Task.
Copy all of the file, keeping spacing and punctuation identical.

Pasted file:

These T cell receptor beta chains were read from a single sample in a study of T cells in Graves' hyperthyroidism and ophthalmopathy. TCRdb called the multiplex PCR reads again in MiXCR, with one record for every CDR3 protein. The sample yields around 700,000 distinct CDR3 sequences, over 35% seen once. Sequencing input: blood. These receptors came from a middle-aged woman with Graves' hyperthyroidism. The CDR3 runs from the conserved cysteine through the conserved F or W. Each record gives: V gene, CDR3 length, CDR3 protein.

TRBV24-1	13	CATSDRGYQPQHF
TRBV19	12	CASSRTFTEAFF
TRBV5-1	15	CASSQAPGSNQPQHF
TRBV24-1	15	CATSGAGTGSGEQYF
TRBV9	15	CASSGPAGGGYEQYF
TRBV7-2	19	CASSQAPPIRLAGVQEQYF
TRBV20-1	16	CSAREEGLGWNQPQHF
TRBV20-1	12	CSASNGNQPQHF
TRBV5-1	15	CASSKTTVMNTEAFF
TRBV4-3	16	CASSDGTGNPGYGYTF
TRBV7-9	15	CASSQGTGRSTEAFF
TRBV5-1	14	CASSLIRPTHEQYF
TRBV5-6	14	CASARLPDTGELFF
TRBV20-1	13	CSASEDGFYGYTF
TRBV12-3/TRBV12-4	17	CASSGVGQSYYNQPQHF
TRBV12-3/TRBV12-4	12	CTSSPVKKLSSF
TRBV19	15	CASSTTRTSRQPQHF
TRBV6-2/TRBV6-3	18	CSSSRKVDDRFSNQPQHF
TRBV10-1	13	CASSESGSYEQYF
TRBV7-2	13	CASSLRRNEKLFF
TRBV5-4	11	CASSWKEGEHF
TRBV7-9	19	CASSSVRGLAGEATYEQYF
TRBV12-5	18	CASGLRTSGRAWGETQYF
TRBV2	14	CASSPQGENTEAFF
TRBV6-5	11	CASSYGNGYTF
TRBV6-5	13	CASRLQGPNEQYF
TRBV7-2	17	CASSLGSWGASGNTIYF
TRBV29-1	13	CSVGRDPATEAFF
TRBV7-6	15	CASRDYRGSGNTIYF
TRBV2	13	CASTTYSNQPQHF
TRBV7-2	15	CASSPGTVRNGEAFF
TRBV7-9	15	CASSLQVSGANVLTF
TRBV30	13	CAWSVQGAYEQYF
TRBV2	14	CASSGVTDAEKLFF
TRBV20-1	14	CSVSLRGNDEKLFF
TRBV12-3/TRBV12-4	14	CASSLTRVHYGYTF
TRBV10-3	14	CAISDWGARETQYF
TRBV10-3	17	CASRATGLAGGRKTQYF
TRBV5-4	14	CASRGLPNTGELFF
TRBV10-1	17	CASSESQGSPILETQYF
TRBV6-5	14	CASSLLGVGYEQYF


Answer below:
These T cell receptor beta chains were read from a single sample in a study of T cells in Graves' hyperthyroidism and ophthalmopathy. TCRdb called the multiplex PCR reads again in MiXCR, with one record for every CDR3 protein. The sample yields around 700,000 distinct CDR3 sequences, over 35% seen once. Sequencing input: blood. These receptors came from a middle-aged woman with Graves' hyperthyroidism. The CDR3 runs from the conserved cysteine through the conserved F or W. Each record gives: V gene, CDR3 length, CDR3 protein.

TRBV24-1	13	CATSDRGYQPQHF
TRBV19	12	CASSRTFTEAFF
TRBV5-1	15	CASSQAPGSNQPQHF
TRBV24-1	15	CATSGAGTGSGEQYF
TRBV9	15	CASSGPAGGGYEQYF
TRBV7-2	19	CASSQAPPIRLAGVQEQYF
TRBV20-1	16	CSAREEGLGWNQPQHF
TRBV20-1	12	CSASNGNQPQHF
TRBV5-1	15	CASSKTTVMNTEAFF
TRBV4-3	16	CASSDGTGNPGYGYTF
TRBV7-9	15	CASSQGTGRSTEAFF
TRBV5-1	14	CASSLIRPTHEQYF
TRBV5-6	14	CASARLPDTGELFF
TRBV20-1	13	CSASEDGFYGYTF
TRBV12-3/TRBV12-4	17	CASSGVGQSYYNQPQHF
TRBV12-3/TRBV12-4	12	CTSSPVKKLSSF
TRBV19	15	CASSTTRTSRQPQHF
TRBV6-2/TRBV6-3	18	CSSSRKVDDRFSNQPQHF
TRBV10-1	13	CASSESGSYEQYF
TRBV7-2	13	CASSLRRNEKLFF
TRBV5-4	11	CASSWKEGEHF
TRBV7-9	19	CASSSVRGLAGEATYEQYF
TRBV12-5	18	CASGLRTSGRAWGETQYF
TRBV2	14	CASSPQGENTEAFF
TRBV6-5	11	CASSYGNGYTF
TRBV6-5	13	CASRLQGPNEQYF
TRBV7-2	17	CASSLGSWGASGNTIYF
TRBV29-1	13	CSVGRDPATEAFF
TRBV7-6	15	CASRDYRGSGNTIYF
TRBV2	13	CASTTYSNQPQHF
TRBV7-2	15	CASSPGTVRNGEAFF
TRBV7-9	15	CASSLQVSGANVLTF
TRBV30	13	CAWSVQGAYEQYF
TRBV2	14	CASSGVTDAEKLFF
TRBV20-1	14	CSVSLRGNDEKLFF
TRBV12-3/TRBV12-4	14	CASSLTRVHYGYTF
TRBV10-3	14	CAISDWGARETQYF
TRBV10-3	17	CASRATGLAGGRKTQYF
TRBV5-4	14	CASRGLPNTGELFF
TRBV10-1	17	CASSESQGSPILETQYF
TRBV6-5	14	CASSLLGVGYEQYF